The set of ideas, tools, and techniques that deal with business processes, known in short as Business Process Management (BPM), has been around for a couple of decades.
Large-scale ERP and client/server implementations absorb the attention of IT departments and distract the innovators. The underestimation of the importance of integration in connecting end-to-end business processes, coupled with proprietary application architectures, continues to make it difficult to realize the promise of BPM.
Companies are realizing that functional excellence and product commoditization are not sufficient to ensure customer centricity and innovation. Visionary executives consider the set of integrated capabilities that deal with the full life cycle of business processes as the key to an accelerated evolution towards process maturity.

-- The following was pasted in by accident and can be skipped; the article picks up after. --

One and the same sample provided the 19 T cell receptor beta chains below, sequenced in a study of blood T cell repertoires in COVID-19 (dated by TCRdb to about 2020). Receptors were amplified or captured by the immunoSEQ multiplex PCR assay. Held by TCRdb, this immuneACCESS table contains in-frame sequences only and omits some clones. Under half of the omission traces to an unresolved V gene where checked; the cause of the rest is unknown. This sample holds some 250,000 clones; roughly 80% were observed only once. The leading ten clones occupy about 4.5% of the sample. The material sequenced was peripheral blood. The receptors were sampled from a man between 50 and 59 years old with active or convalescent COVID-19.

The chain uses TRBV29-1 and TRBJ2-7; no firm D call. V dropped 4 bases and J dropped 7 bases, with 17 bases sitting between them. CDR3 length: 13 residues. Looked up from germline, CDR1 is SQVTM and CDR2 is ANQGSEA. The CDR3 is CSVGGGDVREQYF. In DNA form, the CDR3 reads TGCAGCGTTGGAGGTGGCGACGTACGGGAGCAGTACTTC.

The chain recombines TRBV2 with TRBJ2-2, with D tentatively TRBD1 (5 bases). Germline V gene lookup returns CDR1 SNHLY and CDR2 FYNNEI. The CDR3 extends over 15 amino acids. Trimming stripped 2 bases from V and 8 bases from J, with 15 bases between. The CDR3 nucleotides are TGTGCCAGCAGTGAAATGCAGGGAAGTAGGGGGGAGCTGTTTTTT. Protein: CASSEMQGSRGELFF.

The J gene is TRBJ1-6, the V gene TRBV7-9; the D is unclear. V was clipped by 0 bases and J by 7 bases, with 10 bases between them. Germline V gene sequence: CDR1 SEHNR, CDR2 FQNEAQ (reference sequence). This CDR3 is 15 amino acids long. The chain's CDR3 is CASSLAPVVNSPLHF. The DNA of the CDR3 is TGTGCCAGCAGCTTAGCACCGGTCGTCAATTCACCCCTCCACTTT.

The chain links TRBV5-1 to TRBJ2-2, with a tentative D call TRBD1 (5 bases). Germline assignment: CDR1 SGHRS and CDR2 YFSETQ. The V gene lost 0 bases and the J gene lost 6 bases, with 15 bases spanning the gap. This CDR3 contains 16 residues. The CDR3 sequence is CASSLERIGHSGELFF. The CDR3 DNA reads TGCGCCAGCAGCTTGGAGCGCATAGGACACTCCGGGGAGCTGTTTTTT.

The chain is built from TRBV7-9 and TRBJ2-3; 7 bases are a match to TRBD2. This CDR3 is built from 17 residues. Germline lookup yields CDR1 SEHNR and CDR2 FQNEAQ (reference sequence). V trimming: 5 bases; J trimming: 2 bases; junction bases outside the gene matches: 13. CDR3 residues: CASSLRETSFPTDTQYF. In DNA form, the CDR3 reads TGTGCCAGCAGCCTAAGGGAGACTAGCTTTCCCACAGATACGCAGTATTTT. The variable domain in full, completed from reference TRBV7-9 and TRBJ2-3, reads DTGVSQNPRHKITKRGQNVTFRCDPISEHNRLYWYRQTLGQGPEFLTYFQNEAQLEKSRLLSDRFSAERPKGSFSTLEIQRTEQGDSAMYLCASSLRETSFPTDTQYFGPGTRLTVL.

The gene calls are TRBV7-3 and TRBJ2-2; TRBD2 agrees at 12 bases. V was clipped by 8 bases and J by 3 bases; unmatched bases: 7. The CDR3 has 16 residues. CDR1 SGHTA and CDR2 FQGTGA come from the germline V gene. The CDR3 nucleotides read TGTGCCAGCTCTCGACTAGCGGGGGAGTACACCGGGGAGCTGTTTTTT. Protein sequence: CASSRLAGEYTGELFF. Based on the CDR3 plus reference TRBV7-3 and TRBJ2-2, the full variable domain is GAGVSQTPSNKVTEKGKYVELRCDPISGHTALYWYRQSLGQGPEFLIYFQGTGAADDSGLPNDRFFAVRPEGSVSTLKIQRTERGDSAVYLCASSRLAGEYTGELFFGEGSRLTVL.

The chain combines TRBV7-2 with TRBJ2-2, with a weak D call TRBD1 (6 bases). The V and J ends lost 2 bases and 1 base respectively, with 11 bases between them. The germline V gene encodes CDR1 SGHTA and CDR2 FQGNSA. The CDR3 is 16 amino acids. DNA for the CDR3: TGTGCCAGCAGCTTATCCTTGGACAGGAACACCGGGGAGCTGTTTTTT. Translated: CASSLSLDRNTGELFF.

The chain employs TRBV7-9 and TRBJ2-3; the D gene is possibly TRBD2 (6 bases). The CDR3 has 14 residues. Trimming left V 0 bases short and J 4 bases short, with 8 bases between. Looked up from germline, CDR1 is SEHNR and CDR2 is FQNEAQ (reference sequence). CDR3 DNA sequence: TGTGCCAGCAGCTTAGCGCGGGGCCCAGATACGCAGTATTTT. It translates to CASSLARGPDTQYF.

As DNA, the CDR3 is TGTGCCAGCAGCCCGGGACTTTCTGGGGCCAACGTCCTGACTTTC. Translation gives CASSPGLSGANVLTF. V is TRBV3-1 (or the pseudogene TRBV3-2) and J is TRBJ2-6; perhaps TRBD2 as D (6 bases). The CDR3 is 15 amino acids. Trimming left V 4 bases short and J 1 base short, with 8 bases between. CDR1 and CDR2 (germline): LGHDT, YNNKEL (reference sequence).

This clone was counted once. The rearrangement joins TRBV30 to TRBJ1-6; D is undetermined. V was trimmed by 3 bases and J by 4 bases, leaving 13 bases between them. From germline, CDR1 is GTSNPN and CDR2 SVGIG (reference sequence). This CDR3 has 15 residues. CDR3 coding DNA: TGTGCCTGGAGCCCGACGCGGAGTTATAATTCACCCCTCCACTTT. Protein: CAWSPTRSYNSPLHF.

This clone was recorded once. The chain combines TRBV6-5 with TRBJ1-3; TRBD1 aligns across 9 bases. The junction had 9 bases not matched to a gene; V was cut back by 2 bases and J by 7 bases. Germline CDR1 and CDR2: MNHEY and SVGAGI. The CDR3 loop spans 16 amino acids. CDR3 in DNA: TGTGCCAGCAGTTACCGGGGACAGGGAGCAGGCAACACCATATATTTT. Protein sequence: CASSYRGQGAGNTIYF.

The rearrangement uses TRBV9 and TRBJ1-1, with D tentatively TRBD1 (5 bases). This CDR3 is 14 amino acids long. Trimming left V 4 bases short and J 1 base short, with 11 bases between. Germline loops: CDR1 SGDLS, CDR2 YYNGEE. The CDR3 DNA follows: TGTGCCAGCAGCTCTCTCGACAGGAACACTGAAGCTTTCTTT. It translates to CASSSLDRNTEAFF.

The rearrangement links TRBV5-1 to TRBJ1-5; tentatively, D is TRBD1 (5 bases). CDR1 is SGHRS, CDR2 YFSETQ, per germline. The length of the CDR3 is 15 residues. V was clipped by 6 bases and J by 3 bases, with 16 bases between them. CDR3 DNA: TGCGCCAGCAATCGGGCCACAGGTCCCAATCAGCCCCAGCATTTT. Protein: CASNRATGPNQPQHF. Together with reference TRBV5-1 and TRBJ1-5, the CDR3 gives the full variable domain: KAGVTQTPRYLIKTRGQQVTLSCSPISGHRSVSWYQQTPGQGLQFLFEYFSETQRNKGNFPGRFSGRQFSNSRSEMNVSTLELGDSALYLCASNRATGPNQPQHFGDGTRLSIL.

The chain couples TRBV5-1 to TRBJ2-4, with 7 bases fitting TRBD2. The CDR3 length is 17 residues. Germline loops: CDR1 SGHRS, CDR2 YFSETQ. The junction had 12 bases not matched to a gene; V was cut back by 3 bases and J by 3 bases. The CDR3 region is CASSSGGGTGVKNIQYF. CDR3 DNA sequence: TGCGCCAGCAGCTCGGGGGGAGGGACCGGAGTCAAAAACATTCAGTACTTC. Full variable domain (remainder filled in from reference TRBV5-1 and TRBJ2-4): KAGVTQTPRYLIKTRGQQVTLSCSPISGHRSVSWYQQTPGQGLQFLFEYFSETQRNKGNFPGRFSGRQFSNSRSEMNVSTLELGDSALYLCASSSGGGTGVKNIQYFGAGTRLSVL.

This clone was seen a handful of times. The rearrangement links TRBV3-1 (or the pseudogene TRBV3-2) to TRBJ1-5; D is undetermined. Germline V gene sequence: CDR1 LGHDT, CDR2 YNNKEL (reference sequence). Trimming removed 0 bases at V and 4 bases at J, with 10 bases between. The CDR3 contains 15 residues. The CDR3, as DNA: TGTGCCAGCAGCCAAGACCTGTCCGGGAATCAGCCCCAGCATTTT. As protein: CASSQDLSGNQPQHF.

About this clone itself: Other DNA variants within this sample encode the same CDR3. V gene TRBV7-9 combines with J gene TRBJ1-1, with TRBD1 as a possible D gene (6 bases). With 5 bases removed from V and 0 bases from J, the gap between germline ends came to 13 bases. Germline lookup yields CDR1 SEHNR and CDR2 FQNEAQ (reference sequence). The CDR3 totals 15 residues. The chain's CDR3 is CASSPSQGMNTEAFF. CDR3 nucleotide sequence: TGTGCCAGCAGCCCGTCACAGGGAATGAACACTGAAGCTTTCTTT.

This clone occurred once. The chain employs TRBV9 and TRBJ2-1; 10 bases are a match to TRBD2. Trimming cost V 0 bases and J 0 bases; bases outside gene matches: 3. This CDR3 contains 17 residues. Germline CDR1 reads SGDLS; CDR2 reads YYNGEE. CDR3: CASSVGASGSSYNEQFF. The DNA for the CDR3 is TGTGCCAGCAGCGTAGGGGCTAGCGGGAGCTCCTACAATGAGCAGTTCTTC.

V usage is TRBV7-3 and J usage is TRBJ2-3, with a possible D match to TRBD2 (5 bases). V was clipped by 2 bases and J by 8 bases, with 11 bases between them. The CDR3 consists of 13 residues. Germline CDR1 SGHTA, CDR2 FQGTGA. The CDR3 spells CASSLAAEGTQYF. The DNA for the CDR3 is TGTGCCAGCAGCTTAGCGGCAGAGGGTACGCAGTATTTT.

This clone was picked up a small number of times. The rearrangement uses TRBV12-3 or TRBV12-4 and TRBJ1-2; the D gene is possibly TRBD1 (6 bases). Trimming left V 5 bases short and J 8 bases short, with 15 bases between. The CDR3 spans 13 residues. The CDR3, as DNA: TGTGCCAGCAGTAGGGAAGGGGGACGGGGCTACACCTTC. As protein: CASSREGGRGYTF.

Two of the major roadblocks to adopting and implementing BPM are the lack of understanding of Business Process Management Software, and not knowing how to get started.
Most important, companies that make a beginning will realize that BPM's expense and risk are several orders of magnitude lower than traditional IT development.
In order to support both process improvement and operational management, it is essential that the various capabilities of BPM form a set of cohesive tools for modeling, analysis, workflow design, user-interface design, governance, and metadata.
Business processes originate with the customer, traverse various functional departments of the company, and flow back to the customer. In this journey, the processes rely on both systems and people for handling business transactions.
A true BPM platform handles not only the components of business engineering such as modeling and analysis, but also the components of software engineering such as integration, connectivity to existing IT infrastructure through adapters, and enterprise-class middle ware management.